Someone found my blog by Googling Z[sqrt -n] maximal ideal and not principal. So I suppose I should prove the most general elementary theorem here, which is that Z[SQRT(n)] is never a UFD for n Q[SQRT(n)]), which is larger than Z[SQRT(n)] when n = 1 mod 4.
When n n + SQRT(n))(n – SQRT(n)) = n^2 – n = n(n-1) which is always even, but n/2 (+/-) SQRT(n)/2 is not in Z[SQRT(n)]. On the other hand, the norm inherited from Q[SQRT(n)] is still multiplicative, so any proper factor of 2 will have norm 2, which will satisfy the equation a^2 – nb^2 = 2 which has no solutions in integers when n n. If n is even, then (2, SQRT(n)) works; this ideal contains all elements of the form a + bSQRT(n) where a is even, so its quotient ring is Z/2Z, which is a field, so that it’s maximal. It’s also non-principal: a single generator must be a factor of 2, but 2 has no proper factors, and 2 itself can’t generate the element SQRT(n).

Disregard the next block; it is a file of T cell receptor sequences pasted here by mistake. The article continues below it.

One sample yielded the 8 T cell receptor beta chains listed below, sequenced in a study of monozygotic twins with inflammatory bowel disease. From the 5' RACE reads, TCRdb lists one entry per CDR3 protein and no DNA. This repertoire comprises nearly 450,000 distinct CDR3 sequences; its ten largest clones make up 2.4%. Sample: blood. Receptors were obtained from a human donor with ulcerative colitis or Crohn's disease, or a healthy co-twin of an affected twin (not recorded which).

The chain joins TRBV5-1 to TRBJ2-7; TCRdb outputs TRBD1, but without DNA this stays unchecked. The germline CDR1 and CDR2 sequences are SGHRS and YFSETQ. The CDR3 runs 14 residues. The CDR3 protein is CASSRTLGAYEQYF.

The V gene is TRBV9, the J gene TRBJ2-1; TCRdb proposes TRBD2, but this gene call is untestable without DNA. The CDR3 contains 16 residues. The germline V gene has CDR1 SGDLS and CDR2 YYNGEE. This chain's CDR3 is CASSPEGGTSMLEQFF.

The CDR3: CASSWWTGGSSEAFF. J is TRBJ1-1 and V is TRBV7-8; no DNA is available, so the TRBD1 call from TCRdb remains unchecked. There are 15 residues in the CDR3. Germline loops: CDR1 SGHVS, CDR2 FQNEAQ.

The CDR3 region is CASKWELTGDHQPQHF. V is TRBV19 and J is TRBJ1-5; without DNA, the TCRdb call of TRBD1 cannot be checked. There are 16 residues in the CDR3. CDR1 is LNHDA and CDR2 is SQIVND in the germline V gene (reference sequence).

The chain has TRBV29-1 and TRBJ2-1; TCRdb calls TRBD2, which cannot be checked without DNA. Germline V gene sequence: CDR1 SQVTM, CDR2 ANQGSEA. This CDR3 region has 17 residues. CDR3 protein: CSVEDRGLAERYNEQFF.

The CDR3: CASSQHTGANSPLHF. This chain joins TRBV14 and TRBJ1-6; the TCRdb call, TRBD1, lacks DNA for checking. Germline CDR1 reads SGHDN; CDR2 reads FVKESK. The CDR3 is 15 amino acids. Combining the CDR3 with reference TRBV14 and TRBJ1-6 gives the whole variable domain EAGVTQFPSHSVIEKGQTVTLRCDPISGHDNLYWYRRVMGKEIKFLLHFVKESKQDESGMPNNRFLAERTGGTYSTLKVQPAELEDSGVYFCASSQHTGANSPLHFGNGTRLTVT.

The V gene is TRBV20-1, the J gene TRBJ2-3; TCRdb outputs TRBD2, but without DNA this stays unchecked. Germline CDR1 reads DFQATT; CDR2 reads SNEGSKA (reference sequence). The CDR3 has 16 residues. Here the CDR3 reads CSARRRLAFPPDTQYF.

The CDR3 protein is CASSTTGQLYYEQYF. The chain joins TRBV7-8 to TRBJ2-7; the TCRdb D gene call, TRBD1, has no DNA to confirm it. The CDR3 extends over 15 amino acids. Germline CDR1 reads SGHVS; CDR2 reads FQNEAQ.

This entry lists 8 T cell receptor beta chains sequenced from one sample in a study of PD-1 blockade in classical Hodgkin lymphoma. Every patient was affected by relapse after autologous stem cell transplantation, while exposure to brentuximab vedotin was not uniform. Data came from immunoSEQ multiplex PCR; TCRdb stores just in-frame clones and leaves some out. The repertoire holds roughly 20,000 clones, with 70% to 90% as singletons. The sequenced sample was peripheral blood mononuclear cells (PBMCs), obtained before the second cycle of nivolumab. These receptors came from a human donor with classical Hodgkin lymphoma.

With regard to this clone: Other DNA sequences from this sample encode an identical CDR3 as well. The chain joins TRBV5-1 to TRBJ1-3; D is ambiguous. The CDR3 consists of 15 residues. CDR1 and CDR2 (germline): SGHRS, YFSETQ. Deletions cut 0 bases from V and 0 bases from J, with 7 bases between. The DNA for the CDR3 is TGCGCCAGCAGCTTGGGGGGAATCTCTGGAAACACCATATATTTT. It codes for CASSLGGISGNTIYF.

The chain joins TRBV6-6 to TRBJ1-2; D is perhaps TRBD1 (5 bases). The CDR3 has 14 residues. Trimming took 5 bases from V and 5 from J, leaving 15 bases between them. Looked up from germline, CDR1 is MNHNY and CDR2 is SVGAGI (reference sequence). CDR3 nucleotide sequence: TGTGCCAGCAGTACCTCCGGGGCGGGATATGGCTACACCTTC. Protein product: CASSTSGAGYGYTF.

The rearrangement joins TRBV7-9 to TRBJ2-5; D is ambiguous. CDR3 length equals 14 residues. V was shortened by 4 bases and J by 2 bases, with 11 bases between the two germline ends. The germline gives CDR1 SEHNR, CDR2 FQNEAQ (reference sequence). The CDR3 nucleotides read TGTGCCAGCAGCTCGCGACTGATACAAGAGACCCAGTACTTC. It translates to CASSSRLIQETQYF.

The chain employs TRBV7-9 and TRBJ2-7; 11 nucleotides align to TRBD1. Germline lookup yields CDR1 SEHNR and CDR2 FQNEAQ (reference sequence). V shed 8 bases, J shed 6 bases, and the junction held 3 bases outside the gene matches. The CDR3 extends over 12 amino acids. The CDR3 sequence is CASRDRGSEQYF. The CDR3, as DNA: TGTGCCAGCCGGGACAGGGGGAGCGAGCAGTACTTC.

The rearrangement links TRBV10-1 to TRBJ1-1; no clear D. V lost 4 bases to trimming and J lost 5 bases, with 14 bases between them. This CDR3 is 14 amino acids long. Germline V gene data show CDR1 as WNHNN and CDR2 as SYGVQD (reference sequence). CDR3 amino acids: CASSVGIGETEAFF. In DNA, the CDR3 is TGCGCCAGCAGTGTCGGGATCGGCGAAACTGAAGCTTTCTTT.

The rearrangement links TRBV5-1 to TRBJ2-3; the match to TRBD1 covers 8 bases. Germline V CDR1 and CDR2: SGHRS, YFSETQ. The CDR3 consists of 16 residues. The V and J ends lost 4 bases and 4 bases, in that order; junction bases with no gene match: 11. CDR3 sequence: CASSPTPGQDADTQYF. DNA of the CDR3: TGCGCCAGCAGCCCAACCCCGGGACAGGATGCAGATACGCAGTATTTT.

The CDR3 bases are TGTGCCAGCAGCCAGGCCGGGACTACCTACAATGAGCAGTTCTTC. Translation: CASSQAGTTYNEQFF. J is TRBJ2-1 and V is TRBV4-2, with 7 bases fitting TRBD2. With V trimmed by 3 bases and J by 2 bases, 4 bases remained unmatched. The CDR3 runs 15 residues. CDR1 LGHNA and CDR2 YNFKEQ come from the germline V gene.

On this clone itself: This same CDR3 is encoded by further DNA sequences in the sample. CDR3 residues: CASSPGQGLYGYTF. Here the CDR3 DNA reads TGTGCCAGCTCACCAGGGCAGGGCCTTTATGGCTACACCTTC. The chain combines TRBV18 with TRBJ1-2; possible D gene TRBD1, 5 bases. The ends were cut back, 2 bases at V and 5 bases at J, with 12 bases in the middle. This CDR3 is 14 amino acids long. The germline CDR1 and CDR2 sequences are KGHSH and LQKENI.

When n is odd this no longer works because SQRT(n)*SQRT(n) = n + 0*SQRT(n) and n is odd. But (2, 1+SQRT(n)) will work, because again 2 is irreducible, so there’s no proper factor of 2 to generate the ideal, and 2 can’t generate 1+SQRT(n).
Actually, there’s a more general theorem on non-unique factorization in quadratic number fields: when n Q[SQRT(n)] is a PID iff n = -1, -2, -3, -7, -11, -19, -43, -67, or -163. Proving that these nine rings of integers are PIDs is easy with the Minkowski bound; proving that all others aren’t even when n = 1 mod 4 is highly non-trivial. An even more general theorem says that for each positive integer k, there are only finitely many fields Q[SQRT(n)], n k.